Naturopathic Physicians Return To Florida?
Group Promotes The Return of N.D.s
From the Southwest Orlando Bulletin
By Diane Wood
Kirti Kalidas, M.D., N.D.
Naturopath and internist Kirti Kalidas, M.D., N.D., of Windermere, Florida, believes it is
time to license naturopaths again to allow them to practice independently,
diagnosing and treating patients in Florida.*
Silver Haired Legislature, a nonpartisan elder-advocacy group, wants
the state to resume licensing of naturopathic physicians, who use
diet, nutritional supplements, homeopathy and other natural therapies
to treat disease. [Health Equals Happiness.]
“The benefit naturopathic medicine offers Florida’s
senior population is keeping well rather than getting well,”
said Dolores Kane, executive director of the Florida Silver Haired
Legislature, in a written statement.
Naturopaths strive to keep patients well through proper nutrition
and to treat patients based on the underlying cause of the disorder.
Thirteen states have naturopathic licensing boards, which test and
admit into practice graduates from four-year naturopathic education
Oregon considers naturopaths to be primary-care physicians and allows
them to administer intravenous therapies and injections, order X-rays
and tests, and prescribe naturally derived medications, such as
Florida licensed naturopaths from 1927 to 1959, when the last naturopathic
A school now exists in Winter Park. It supports licensure. House
bill No. 1375 would create a Board of Naturopathic Medicine with
The Florida Medical Association opposes any legislation that expands
the scope of practice of nonphysicians. One of its 2004 legislative
priorities is to “defeat licensure of naturopaths.”
Naturopath and internist Kirti Kalidas, M.D., of Windermere believes
it is time to license the specialists again and let naturopaths
practice independently, diagnosing and treating patients in Florida.
“It’s empowering the patients to make health choices
through a healthy lifestyle, as well as appropriate nutritional
and other support,” Dr. Kalidas said.
Dr. Kalidas is one of about 15 naturopaths with medical-doctor licenses
practicing in the country. After many years as an Orlando internist,
he moved to Oregon in 1998 to study naturopathy.
“I saw the health-care industry was taking a change and got
frustrated that everything was a prescription,” Dr. Kalidas
said. “It was a life-changing experience for me. I learned
new principles and new paradigms. Initially, I found it difficult
to incorporate those principles into my practice." [Are Prescribed Drugs Making You Sick?]
Kalidas said he sees a role for both types of providers and does
not look at them as competitive. He uses modalities from traditional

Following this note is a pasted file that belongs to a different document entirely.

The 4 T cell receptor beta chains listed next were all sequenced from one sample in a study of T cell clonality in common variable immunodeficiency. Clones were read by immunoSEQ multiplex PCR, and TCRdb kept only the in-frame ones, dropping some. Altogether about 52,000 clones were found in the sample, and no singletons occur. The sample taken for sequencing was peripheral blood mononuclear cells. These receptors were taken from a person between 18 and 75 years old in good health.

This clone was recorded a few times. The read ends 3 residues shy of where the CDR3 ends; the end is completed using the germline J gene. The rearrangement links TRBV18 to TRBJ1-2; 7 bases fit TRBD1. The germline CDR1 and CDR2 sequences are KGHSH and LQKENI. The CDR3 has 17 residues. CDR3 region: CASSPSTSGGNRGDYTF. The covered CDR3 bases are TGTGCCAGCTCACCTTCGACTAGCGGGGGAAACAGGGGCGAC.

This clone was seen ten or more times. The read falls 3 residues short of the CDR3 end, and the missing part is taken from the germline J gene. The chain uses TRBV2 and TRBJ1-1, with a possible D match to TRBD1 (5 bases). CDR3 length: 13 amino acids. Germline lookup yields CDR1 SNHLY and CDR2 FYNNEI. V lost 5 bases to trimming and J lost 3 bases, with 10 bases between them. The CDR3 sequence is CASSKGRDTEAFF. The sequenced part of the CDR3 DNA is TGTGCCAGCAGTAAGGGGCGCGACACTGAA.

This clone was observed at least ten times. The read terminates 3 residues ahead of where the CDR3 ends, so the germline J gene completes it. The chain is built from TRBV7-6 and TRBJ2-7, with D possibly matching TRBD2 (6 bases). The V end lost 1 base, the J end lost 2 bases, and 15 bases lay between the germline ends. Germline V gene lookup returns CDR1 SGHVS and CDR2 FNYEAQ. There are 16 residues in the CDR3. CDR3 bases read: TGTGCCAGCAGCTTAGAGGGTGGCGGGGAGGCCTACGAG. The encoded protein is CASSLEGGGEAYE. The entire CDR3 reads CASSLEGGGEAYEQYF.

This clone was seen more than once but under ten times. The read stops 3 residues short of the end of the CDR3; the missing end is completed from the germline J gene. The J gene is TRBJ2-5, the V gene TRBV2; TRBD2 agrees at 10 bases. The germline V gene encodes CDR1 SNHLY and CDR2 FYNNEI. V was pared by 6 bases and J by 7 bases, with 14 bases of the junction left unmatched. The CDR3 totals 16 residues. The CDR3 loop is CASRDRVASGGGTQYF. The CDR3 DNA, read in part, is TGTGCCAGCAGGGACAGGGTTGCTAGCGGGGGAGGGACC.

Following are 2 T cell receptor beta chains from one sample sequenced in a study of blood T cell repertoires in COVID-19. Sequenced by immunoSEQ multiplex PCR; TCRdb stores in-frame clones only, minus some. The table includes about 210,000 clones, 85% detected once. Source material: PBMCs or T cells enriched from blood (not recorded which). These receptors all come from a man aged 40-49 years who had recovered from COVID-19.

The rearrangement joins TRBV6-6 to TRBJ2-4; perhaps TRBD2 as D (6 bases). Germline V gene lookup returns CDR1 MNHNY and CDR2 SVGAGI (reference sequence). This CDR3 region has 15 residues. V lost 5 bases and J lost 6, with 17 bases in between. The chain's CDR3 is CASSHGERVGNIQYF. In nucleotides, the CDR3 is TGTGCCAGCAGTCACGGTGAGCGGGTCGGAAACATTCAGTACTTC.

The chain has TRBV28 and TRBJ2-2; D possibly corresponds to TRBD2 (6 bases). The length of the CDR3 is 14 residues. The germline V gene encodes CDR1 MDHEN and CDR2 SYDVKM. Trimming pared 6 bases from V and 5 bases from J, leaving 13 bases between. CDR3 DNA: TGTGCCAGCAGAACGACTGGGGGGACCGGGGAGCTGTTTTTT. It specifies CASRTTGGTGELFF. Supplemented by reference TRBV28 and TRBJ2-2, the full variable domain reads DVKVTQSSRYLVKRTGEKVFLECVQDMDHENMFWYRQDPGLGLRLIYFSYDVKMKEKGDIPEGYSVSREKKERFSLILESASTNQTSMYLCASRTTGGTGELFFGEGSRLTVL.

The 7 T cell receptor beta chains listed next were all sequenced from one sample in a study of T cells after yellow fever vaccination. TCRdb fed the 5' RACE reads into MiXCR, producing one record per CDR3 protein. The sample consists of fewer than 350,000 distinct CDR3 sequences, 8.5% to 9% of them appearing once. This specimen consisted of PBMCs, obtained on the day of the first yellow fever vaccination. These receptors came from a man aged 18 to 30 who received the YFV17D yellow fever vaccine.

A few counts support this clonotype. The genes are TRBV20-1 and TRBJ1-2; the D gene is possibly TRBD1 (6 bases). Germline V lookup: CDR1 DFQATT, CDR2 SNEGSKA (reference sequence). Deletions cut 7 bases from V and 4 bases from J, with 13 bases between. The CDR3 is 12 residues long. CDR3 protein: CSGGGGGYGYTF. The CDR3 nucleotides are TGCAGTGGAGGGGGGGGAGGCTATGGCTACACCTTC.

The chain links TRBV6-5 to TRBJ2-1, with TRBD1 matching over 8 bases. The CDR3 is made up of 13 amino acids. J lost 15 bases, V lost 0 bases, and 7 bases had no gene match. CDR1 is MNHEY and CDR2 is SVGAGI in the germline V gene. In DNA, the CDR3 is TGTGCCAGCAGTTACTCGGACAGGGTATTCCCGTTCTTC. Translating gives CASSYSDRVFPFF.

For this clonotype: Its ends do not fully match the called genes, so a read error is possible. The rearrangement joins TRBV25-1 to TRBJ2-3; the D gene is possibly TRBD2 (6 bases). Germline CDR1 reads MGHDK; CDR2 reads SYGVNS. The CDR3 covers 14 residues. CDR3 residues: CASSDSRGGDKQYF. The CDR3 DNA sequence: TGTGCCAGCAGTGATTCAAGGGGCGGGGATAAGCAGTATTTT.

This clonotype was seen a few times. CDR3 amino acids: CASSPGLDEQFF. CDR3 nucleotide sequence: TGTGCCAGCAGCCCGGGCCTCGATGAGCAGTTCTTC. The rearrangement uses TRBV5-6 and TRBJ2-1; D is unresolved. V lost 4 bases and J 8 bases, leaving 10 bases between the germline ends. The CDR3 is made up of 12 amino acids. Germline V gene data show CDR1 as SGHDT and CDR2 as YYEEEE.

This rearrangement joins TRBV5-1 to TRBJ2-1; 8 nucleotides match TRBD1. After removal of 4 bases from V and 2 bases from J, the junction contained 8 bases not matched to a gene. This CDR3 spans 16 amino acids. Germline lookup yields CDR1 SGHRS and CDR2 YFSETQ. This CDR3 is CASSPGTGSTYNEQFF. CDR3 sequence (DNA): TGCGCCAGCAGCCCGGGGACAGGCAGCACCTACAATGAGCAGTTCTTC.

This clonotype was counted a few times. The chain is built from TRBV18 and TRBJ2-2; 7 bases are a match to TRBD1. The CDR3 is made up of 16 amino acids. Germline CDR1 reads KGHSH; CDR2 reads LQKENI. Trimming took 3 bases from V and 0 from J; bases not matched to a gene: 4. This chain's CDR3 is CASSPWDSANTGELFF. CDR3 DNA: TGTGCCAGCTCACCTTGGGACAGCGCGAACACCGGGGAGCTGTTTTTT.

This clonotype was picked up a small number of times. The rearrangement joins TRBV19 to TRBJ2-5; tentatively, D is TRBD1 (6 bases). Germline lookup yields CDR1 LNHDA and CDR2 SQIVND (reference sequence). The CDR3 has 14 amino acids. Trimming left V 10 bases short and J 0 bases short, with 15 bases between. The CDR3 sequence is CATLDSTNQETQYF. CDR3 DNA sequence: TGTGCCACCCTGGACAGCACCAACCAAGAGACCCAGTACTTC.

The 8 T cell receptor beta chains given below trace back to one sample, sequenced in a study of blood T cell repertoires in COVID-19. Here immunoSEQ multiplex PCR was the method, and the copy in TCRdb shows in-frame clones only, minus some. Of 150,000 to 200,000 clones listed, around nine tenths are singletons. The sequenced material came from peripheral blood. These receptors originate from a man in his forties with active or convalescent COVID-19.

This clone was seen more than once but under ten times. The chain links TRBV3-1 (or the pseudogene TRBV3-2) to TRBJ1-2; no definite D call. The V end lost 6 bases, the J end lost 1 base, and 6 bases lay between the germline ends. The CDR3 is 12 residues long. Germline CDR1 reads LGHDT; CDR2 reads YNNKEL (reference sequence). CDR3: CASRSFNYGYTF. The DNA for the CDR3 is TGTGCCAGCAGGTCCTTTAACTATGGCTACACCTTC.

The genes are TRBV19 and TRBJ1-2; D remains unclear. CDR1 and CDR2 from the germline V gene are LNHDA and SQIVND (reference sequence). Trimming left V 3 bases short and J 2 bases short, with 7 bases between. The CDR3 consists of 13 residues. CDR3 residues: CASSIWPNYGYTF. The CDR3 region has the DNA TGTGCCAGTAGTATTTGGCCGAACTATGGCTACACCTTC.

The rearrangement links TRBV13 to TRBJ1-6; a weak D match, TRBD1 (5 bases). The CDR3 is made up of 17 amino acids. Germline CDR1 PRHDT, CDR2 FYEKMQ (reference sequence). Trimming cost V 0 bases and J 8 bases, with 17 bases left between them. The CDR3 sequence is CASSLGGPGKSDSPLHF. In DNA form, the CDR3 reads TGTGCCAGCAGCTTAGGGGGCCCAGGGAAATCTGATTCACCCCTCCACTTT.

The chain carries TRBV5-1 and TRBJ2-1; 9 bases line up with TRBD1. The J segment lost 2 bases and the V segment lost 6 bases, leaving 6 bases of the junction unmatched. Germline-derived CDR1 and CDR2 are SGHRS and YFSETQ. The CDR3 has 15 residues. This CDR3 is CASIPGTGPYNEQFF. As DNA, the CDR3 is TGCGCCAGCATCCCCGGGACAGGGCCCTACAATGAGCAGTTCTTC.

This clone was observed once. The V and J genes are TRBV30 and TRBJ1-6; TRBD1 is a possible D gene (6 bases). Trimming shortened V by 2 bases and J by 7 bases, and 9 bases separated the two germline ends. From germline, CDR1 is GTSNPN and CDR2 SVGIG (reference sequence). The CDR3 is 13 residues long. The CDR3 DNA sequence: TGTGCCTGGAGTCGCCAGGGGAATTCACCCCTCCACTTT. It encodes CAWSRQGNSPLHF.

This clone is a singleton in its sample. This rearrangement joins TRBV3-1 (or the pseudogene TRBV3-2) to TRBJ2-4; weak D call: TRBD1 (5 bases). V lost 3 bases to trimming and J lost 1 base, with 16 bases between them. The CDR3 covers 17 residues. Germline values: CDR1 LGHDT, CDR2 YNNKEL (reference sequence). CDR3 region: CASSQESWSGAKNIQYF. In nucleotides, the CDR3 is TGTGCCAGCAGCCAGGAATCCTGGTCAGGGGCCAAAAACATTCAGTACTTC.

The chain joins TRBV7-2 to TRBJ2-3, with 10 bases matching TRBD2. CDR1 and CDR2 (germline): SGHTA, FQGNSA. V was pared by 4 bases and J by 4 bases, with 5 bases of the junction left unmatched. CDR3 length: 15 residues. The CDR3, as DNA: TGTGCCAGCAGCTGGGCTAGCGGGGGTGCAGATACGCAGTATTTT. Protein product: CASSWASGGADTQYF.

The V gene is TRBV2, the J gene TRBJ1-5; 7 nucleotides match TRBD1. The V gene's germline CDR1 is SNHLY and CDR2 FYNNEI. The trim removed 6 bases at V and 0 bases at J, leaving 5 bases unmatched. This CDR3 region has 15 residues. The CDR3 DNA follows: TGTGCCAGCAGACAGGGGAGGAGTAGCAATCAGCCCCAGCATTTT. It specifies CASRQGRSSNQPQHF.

and naturopathic medicine.
“It’s truly a different style of practice,” he
Dr. Kalidas typically spends an hour with new patients and 30 minutes
for subsequent appointments. He teaches about healthy lifestyle
choices and tests for food allergies and toxins to try to determine
the root causes of illnesses. For instance, in evaluating a mute
child, he found high levels of lead. With treatment, the child began
speaking. He found food allergies in a woman who had suffered from
a rash for 20 years, and by changing her diet, it began clearing.
Some patients drive from out of state to see Dr. Kalidas.
“It’s a wellness program,” Dr. Kalidas said. “We
need to get away from the disease paradigm. We need to look at things
in terms of functional medicine.”
Consumers are becoming more interested in natural therapies and
taking responsibility for their health. The Florida Naturopathic
Physicians Association estimates that 40 percent of health-care
consumers use progressive, alternative therapies.
Dr. Kalidas enjoys seeing people change their lifestyles and enhance
their well-being. He continues to use traditional medications where
appropriate but emphasizes self-care techniques.
“I wish I had known about naturopathy earlier,” Dr.
Kalidas said. “It has helped me create a model of health."
*Florida’s licensing authority for naturopathic physicians was abolished in 1959 and licensees who were licensed at that time were allowed to continue practicing naturopathic medicine. Draft legislation proposed by the Florida Naturopathic Physician Association was introduced in 2004 to reestablish regulation of naturopathic medicine through licensure and to create the Board of Naturopathic Medicine within the Department of Health.
A 2004 Sunrise Report on Proposed Licensure of Naturopathic Physicians, by the Florida House of Representatives, Committee on Health Care, concluded that while there is evidence for support of licensure based on the existence of accredited training programs and licensure examinations, there is no documented evidence of substantial risk from not licensing naturopathic physicians. Moreover, there is potential risk [Risk to whom, M.D.s and Big Pharma?] from licensing naturopathic physicians and allowing them to provide a broad range of primary care services. -- Source.
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